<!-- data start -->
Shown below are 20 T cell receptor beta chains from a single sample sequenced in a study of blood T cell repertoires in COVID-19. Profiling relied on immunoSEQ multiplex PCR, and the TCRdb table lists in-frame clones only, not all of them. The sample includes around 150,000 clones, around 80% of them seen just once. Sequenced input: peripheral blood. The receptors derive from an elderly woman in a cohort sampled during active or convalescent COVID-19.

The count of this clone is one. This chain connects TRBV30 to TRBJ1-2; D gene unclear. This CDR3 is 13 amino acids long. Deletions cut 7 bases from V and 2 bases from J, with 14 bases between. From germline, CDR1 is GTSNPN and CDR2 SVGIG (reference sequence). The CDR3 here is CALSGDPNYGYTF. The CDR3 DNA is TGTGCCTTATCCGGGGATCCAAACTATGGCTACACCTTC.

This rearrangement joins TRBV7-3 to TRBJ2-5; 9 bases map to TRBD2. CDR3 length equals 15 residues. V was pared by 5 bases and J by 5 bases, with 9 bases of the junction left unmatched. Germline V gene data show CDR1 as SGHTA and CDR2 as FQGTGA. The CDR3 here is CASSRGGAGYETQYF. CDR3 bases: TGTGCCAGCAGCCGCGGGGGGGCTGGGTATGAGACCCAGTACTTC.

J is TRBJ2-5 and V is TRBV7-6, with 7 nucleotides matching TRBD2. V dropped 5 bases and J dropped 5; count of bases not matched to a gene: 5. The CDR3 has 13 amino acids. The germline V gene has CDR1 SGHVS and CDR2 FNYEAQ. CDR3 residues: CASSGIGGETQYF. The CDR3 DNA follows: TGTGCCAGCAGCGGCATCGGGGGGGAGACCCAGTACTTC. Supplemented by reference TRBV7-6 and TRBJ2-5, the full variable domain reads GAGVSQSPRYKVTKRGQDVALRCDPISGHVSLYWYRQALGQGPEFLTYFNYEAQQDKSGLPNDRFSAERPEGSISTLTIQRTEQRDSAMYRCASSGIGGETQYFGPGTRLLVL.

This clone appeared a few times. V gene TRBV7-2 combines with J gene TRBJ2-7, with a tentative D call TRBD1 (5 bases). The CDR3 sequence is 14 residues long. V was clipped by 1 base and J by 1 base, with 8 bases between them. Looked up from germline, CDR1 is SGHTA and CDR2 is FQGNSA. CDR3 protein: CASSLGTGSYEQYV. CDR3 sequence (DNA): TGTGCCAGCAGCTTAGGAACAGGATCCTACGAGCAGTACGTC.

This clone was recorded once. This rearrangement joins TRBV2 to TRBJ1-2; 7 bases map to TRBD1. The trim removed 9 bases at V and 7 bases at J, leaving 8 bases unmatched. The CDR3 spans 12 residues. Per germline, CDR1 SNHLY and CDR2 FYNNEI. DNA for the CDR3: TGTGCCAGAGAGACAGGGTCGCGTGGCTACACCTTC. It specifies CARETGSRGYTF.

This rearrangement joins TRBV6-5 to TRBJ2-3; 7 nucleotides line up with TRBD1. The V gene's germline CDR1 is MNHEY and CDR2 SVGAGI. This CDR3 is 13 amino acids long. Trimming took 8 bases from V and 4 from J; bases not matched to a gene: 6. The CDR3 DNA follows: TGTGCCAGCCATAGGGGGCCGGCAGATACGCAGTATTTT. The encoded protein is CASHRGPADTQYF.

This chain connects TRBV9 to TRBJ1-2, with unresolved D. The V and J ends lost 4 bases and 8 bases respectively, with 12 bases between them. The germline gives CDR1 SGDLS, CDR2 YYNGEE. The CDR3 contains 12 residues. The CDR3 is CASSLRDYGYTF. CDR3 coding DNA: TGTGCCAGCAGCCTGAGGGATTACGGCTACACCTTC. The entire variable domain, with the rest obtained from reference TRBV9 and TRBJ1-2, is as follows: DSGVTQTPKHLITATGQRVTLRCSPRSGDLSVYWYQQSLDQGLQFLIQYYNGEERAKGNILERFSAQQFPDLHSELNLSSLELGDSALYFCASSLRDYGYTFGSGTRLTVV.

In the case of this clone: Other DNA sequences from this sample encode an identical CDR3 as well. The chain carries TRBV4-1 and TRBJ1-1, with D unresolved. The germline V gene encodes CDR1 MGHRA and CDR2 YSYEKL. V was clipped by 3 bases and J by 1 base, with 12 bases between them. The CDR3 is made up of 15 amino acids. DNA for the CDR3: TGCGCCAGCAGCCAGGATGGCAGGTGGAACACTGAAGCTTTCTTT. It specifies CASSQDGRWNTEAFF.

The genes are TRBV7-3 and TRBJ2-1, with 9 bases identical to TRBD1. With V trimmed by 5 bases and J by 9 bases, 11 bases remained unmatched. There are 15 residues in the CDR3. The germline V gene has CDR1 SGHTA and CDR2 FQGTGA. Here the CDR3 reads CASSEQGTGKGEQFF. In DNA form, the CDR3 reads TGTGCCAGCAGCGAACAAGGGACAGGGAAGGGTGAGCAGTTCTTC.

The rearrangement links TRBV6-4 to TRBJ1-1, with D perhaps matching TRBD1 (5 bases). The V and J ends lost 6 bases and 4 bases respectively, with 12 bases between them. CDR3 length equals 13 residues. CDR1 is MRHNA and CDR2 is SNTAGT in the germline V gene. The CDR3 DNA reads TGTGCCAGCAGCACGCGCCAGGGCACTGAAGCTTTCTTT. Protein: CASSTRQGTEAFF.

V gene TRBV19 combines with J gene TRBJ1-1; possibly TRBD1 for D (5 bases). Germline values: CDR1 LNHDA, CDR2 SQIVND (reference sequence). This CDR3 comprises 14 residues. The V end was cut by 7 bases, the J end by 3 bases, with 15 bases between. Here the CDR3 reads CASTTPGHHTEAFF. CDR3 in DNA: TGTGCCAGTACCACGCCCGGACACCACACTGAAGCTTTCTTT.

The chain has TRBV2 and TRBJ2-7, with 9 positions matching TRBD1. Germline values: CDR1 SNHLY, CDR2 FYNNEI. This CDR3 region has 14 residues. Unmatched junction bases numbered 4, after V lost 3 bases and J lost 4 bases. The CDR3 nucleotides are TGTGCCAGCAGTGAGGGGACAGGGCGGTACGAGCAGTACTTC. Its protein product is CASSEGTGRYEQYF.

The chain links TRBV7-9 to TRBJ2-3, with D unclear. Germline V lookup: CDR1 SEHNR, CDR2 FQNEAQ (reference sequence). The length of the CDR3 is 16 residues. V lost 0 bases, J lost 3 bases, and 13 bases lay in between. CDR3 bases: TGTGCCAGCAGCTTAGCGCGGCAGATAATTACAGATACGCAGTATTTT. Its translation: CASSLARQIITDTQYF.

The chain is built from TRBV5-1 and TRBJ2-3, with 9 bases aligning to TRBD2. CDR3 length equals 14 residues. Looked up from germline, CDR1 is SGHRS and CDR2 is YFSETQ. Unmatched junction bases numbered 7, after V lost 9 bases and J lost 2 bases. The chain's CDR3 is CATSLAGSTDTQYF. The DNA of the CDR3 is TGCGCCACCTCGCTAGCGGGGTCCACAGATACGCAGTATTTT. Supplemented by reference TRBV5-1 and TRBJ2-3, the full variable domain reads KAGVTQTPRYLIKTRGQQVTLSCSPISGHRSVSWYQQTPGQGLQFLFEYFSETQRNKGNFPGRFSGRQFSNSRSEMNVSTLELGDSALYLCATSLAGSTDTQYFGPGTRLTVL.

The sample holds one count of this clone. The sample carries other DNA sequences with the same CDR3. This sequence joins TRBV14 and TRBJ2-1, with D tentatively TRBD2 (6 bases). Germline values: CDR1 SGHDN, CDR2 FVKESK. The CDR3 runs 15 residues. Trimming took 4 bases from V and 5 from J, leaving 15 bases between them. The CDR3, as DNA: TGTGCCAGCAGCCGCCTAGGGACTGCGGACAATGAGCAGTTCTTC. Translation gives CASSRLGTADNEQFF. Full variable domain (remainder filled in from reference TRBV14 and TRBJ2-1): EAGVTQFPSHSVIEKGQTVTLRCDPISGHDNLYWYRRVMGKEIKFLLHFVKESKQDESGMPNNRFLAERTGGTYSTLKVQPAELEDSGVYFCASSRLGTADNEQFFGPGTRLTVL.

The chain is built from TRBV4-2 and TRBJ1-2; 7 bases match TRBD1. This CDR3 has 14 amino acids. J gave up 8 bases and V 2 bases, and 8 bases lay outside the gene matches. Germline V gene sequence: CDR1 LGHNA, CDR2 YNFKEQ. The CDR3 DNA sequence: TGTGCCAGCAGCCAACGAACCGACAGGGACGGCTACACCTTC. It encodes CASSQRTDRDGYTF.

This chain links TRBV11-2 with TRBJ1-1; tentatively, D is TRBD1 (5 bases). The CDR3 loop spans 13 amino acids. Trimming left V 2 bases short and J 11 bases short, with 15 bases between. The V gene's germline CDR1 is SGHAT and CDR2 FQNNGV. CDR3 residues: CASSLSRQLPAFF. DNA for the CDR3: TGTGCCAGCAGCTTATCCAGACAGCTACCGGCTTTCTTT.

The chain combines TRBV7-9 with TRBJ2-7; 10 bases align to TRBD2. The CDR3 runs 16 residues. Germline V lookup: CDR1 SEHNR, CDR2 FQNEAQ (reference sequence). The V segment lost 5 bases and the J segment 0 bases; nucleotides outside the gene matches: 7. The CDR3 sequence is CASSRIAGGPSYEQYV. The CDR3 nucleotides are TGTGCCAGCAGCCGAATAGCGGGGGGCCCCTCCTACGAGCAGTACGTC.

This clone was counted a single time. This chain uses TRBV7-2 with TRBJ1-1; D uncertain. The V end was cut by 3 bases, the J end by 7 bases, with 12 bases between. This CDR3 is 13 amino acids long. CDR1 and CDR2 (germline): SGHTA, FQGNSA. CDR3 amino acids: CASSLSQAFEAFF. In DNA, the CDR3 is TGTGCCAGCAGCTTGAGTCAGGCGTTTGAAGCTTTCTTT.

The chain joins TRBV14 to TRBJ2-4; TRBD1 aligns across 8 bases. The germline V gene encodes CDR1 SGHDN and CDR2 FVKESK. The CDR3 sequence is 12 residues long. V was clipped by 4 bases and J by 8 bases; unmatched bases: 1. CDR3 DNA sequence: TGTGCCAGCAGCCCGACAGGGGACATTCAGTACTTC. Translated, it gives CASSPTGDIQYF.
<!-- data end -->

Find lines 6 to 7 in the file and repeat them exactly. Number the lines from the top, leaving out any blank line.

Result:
This clone was recorded once. This rearrangement joins TRBV2 to TRBJ1-2; 7 bases map to TRBD1. The trim removed 9 bases at V and 7 bases at J, leaving 8 bases unmatched. The CDR3 spans 12 residues. Per germline, CDR1 SNHLY and CDR2 FYNNEI. DNA for the CDR3: TGTGCCAGAGAGACAGGGTCGCGTGGCTACACCTTC. It specifies CARETGSRGYTF.

This rearrangement joins TRBV6-5 to TRBJ2-3; 7 nucleotides line up with TRBD1. The V gene's germline CDR1 is MNHEY and CDR2 SVGAGI. This CDR3 is 13 amino acids long. Trimming took 8 bases from V and 4 from J; bases not matched to a gene: 6. The CDR3 DNA follows: TGTGCCAGCCATAGGGGGCCGGCAGATACGCAGTATTTT. The encoded protein is CASHRGPADTQYF.